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URMC / Labs / Awad Lab / Research Projects / Bone Regeneration and Infection Management using 3D Printed Scaffolds


Bone Regeneration and Infection Management using 3D Printed Scaffolds

image 2Chronic osteomyelitis (OM) is a serious clinical problem in orthopaedic surgery, as approximately 112,000 orthopaedic device-related infections occur every year in the US alone, with an estimated overage in hospital costs of $15,000-30,000 per incident. While the infection rates over the past decade have been only 2% and 5% for joint prosthesis and fracture-fixation devices, respectively, these problems typically require a very costly and complicated multi-stage reconstruction techniques to first remove the infected devices and tissues and control the infection using antibiotic-laden cement spacers or bead, before attempting to replace the hardware and induce bone regeneration. Moreover, this multi-stage approach is associated with failure rates as high as 50% with catastrophic results that could lead to amputation or death.

Our lab is developing alternative fabrication technologies of spacers that can enhance the reproducibility of sustained release of antibiotics over a sufficient period to ensure eradication of bone infections and osteomyelitis, and potentially eliminate the need for the costly reconstruction procedures. Our hypothesis is that image-guided 3D printing of antibiotic-loaded, osteoinductive ceramic scaffolds can be effective in a single-stage reconstruction of infected nonunions with segmental bone loss.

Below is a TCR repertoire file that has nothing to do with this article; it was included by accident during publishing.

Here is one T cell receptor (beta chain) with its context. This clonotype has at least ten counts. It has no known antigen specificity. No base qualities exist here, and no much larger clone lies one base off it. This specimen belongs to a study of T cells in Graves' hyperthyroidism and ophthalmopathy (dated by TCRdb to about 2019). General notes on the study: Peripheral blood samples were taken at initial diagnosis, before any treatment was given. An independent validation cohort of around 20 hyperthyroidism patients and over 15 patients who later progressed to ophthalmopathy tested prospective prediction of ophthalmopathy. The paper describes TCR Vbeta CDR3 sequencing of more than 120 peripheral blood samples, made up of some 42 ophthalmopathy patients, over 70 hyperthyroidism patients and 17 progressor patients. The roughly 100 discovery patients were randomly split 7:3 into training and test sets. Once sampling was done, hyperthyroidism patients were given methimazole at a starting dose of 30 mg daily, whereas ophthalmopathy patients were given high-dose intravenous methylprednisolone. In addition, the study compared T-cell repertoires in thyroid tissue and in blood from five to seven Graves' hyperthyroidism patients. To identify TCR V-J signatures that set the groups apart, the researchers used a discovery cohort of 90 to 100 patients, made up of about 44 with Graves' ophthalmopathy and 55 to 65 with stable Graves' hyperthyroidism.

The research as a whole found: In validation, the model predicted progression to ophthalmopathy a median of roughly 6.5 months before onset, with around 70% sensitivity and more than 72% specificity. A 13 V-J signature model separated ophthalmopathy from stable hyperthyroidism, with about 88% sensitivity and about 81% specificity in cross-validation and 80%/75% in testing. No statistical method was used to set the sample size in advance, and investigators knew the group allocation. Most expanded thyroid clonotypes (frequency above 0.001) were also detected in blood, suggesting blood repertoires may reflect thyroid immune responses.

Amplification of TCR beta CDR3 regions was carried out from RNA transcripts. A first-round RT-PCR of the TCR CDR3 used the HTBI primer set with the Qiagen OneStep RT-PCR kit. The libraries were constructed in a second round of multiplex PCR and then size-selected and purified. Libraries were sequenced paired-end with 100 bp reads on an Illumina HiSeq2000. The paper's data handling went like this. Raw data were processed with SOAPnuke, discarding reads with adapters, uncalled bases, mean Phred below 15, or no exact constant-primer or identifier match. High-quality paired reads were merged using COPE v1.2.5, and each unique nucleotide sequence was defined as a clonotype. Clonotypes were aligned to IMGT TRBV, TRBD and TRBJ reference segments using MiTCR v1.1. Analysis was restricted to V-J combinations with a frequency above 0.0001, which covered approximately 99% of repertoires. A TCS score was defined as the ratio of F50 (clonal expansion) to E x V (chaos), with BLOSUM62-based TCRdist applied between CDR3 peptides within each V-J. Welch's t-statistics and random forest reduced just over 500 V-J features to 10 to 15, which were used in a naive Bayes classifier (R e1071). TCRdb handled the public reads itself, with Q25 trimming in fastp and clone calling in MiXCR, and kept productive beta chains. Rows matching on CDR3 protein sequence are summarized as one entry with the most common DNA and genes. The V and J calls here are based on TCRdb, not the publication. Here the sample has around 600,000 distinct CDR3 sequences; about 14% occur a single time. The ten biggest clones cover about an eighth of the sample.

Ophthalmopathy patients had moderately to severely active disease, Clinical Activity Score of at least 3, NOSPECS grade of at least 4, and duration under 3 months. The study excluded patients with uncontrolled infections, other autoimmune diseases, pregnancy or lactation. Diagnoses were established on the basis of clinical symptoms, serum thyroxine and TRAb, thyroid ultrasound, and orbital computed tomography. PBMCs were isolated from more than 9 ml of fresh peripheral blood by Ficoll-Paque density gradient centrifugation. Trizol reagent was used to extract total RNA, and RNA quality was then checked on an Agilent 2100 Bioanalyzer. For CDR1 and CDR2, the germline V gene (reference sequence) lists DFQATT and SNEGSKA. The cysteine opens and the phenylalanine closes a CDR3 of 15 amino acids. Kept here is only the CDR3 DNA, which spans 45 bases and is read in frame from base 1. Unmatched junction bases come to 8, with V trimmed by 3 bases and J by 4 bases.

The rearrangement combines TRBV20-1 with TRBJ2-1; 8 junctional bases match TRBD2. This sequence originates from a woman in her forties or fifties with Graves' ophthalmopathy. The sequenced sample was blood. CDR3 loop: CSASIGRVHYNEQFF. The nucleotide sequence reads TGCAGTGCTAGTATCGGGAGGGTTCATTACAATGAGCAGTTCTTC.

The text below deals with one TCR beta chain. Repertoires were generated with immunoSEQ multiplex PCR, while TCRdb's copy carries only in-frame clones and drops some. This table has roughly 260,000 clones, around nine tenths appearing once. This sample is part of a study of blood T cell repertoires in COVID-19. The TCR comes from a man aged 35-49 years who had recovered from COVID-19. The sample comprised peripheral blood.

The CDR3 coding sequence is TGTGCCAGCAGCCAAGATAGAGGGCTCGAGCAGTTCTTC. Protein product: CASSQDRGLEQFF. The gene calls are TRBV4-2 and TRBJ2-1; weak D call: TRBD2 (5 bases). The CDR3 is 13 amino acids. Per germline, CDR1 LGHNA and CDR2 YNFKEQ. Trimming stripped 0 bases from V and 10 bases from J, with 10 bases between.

Specifically, our work has led to the development of innovative strategies for adapting low- temperature 3D printing technology to fabricate osteoconductive calcium phosphate (CaP) scaffolds for applications in preclinical models of bone regeneration and infection. This technology has translational potential in medical image-guided reconstruction of massive bone loss in scenarios involving extremity bone and craniomaxillofacial trauma or infections.  Some specific foci of research include:

  1. Development of novel mouse models with an established bone S. aureus infection in association with a fracture fixation plate to explore 3D printing alternatives to PMMA spacers n single- and two-stage reconstruction procedures of massive bone defects.
  2. Adapting different modalities of low-temperature 3D printing of antibiotic-laden CaP scaffolds for sustained bactericidal delivery.
  3. High-throughput screens (HTS) to identify candidates that are not only bactericidal against S. aureus normal colony phenotype (NCP) and biofilm, but also bactericidal to small-colony variant strain (SCV) and S. aureus colonization of canaliculi and submicron cracks in cortical bone.
  4. μSiM-CA (Microfluidic - Silicon Membrane - Canalicular Array) as an in vitro screening platform for the genetic mechanisms of S. aureus invasion of the osteocyte lacuno-canalicular network (OLCN) of cortical bone during chronic osteomyelitis.
  5. Stem cell strategies to vitalize and vascularize 3D printed scaffolds for bone regeneration in craniofacial bones including mandible and jaw.

Collaborators: Edward Schwarz, Paul Dunman, James McGrath

Funding: NIH/NIAMS P50 AR072000

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